(See a description of the #433rds project here.)
Sir Thomas Browne’s friend described him as “answerable to his name”. He meant his hair and complexion were brown. (Get it?) The friend in question was named—it seems worth mentioning—Mr. Whitefoot. Thomas kept warm, though he wasn’t excessive about it—Mr. Whitefoot reassures us that “he never loaded himself with such a multitude of garments, as Suetonius reports of Augustus, enough to clothe a good family.”
I might describe a friend of ours as a lincoln log cobra or maybe harder and shinier: a fluorescent sequoia. It’s a bad description. It lacks Mr. Whitefoot’s hot-under-the-collar anxiety. It’s not defensive or competitive enough by half. It evokes nothing. (Remember when you listed your friends’s mimickable behaviors while we ate banh mi? The ones you might mimic if you mimicked? You remembered the hands and the angles of their squints.)
Thomas had a good memory. He “remembered every thing that was acute and pungent” about the Latin poets, Mr. Whitefoot says.
He, Thomas, blushed uncontrollably (according to Whitefoot).
Samuel Johnson didn’t know Thomas, but he wrote his biography, and it’s affably barbed. He, Samuel, thought Thomas’ writing on things like ancient burial practices was unhelpful but self-aware: “Of the uselessness of these inquiries, Browne seems not to have been ignorant.”
Browne liked the number five.
I’ve forgotten the names of the two actresses of Broad City, but Annie blogged about their show today.
(Thanks to Samuel Johnson, I worry about blog posts:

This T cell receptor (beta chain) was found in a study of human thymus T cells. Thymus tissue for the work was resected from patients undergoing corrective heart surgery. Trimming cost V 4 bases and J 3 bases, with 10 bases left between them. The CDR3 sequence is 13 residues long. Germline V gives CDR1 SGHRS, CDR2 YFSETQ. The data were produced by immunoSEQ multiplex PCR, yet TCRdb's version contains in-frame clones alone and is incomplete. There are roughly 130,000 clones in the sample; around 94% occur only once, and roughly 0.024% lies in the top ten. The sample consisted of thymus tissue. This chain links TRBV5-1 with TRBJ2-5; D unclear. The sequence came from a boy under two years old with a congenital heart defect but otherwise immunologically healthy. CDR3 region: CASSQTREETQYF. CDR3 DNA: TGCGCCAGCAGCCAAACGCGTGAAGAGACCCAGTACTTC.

“Some of the most pleasing performances have been produced by learning and genius exercised upon subjects of little importance … it is a perpetual triumph of fancy to expand a scanty theme, to raise glittering ideas from obscure properties, and to produce to the world an object of wonder to which nature had contributed little. To this ambition, perhaps, we owe the Frogs of Homer, the Gnat and the Bees of Virgil, the Butterfly of Spenser, the Shadow of Wowerus, and the Quincunx of Browne.”)
I introduced Annie’s Broad City post to my friends with a story about Amy Poehler told by her friend. Amy Poehler produces Broad City, which is about two friends perennially describing each other to each other. It made me think of how Tina Fey describes her friend Amy Poehler in Bossypants. Amy Poehler did something Jimmy Fallon found obnoxious. When he said he didn’t like it, she turned to him and hissed, “I don’t fucking CARE if you don’t like it.” My friend Heather remarked that it was the only really risky thing in Tina Fey’s book. She’s right. Amy Poehler’s qi lives in that description.
I’d like to think six degrees separate the Broads from the Wife of Bath, with time measured in shoes. Broad, narrow, spiked. Push harder and your white feet ache, squeezed into the cisternae.